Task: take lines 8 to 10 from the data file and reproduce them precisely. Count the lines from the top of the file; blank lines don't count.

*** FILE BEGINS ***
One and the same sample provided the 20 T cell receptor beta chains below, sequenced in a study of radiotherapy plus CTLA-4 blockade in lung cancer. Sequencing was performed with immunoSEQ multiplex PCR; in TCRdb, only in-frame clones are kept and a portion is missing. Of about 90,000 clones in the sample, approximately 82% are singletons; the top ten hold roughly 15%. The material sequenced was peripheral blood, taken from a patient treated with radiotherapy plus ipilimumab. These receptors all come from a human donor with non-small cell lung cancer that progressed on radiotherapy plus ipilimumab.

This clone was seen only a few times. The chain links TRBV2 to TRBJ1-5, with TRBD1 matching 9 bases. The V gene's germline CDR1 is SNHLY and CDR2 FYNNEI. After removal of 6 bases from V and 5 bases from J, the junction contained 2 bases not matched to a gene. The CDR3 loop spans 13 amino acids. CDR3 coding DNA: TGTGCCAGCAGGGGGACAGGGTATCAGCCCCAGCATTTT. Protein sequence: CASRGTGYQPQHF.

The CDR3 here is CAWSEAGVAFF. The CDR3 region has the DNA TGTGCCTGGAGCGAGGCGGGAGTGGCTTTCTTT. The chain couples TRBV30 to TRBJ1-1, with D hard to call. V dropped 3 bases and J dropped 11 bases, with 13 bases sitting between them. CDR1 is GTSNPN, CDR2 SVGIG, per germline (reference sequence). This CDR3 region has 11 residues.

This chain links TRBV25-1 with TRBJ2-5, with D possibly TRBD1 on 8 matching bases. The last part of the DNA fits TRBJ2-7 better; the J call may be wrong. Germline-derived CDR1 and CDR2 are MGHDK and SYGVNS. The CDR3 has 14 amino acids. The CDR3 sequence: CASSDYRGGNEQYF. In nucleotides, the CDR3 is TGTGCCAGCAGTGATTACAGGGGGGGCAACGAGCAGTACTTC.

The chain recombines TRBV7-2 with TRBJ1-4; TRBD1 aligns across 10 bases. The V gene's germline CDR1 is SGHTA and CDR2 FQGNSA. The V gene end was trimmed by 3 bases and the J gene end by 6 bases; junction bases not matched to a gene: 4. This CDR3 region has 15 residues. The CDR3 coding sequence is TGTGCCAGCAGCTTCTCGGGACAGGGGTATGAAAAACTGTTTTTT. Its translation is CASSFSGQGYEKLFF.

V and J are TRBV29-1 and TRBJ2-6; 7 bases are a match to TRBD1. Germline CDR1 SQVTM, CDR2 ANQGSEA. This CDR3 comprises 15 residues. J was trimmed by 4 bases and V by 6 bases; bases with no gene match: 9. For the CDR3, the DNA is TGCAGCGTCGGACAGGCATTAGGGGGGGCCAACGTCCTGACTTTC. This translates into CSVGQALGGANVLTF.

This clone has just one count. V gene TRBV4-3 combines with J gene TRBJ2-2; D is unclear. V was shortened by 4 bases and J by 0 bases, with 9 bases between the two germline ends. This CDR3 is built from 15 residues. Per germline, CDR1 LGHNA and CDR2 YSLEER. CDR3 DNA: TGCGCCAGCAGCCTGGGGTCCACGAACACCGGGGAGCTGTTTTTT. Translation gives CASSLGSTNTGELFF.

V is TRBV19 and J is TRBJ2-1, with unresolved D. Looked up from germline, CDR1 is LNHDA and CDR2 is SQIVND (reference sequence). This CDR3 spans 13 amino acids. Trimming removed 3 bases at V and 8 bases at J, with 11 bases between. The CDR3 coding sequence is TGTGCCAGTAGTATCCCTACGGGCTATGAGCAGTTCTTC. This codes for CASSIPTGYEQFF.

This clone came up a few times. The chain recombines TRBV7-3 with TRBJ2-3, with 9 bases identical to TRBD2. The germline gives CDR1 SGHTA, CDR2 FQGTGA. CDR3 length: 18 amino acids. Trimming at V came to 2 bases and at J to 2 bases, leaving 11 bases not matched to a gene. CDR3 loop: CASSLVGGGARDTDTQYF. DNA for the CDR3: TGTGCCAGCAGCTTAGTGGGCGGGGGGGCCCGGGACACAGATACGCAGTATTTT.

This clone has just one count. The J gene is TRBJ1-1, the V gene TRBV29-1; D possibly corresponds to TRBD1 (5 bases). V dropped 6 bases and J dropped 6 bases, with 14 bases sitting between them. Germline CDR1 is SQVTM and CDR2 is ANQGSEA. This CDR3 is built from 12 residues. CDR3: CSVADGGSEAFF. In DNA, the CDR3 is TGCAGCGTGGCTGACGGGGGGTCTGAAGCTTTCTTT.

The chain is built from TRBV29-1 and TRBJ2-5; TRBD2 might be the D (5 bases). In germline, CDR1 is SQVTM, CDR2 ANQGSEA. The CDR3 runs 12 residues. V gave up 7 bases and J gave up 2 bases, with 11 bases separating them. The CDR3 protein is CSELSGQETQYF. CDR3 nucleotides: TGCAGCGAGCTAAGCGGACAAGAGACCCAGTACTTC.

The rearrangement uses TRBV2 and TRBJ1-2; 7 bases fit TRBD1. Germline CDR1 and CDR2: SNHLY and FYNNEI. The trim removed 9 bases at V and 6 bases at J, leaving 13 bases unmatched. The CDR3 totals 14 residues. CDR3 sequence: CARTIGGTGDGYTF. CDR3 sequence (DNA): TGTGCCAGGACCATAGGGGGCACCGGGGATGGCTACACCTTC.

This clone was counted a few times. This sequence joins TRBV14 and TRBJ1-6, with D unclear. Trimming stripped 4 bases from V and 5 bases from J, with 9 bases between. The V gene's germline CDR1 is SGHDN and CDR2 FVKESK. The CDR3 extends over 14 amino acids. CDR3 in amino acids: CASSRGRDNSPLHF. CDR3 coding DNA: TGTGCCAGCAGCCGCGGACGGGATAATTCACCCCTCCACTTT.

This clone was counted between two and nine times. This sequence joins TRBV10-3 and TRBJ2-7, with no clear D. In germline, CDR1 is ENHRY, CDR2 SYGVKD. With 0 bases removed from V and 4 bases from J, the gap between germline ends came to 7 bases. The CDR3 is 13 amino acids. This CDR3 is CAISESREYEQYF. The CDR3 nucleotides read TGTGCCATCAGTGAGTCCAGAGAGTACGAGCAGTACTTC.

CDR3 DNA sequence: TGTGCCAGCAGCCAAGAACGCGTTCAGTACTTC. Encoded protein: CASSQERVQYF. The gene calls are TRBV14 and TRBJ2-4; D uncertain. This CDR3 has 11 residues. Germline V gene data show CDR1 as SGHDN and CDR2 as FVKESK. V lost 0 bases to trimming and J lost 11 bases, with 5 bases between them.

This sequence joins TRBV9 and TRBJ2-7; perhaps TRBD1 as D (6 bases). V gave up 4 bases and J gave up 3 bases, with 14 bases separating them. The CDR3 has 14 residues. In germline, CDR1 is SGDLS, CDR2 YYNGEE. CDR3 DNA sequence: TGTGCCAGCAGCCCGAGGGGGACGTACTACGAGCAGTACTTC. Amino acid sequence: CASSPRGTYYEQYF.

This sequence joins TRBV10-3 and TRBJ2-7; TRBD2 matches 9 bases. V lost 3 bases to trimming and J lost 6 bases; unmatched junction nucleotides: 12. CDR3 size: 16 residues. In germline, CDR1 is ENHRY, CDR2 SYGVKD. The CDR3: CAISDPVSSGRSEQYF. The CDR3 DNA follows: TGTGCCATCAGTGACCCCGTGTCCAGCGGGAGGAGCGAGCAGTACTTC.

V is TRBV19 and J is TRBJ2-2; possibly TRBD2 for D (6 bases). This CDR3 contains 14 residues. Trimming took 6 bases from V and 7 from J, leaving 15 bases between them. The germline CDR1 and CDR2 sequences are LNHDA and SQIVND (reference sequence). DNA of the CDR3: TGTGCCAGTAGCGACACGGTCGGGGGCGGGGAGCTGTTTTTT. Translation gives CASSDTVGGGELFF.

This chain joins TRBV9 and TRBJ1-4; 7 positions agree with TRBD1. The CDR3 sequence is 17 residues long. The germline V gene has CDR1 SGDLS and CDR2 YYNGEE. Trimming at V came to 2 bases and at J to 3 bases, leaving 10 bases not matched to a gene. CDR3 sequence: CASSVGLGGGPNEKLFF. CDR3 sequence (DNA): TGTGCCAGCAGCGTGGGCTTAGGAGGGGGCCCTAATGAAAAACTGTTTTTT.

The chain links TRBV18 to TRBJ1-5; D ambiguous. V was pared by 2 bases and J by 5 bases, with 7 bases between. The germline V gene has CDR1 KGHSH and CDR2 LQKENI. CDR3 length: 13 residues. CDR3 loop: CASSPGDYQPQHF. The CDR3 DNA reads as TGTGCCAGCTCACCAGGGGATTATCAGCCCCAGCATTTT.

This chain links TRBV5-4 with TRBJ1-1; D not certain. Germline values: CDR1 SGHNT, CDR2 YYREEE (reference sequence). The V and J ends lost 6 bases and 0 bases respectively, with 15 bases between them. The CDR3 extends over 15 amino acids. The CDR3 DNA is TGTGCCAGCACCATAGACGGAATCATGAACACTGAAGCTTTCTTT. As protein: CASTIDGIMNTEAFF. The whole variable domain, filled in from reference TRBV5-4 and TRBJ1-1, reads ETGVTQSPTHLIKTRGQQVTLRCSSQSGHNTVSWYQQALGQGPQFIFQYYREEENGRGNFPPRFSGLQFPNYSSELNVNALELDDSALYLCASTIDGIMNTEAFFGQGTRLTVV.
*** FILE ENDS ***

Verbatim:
V is TRBV19 and J is TRBJ2-1, with unresolved D. Looked up from germline, CDR1 is LNHDA and CDR2 is SQIVND (reference sequence). This CDR3 spans 13 amino acids. Trimming removed 3 bases at V and 8 bases at J, with 11 bases between. The CDR3 coding sequence is TGTGCCAGTAGTATCCCTACGGGCTATGAGCAGTTCTTC. This codes for CASSIPTGYEQFF.

This clone came up a few times. The chain recombines TRBV7-3 with TRBJ2-3, with 9 bases identical to TRBD2. The germline gives CDR1 SGHTA, CDR2 FQGTGA. CDR3 length: 18 amino acids. Trimming at V came to 2 bases and at J to 2 bases, leaving 11 bases not matched to a gene. CDR3 loop: CASSLVGGGARDTDTQYF. DNA for the CDR3: TGTGCCAGCAGCTTAGTGGGCGGGGGGGCCCGGGACACAGATACGCAGTATTTT.

This clone has just one count. The J gene is TRBJ1-1, the V gene TRBV29-1; D possibly corresponds to TRBD1 (5 bases). V dropped 6 bases and J dropped 6 bases, with 14 bases sitting between them. Germline CDR1 is SQVTM and CDR2 is ANQGSEA. This CDR3 is built from 12 residues. CDR3: CSVADGGSEAFF. In DNA, the CDR3 is TGCAGCGTGGCTGACGGGGGGTCTGAAGCTTTCTTT.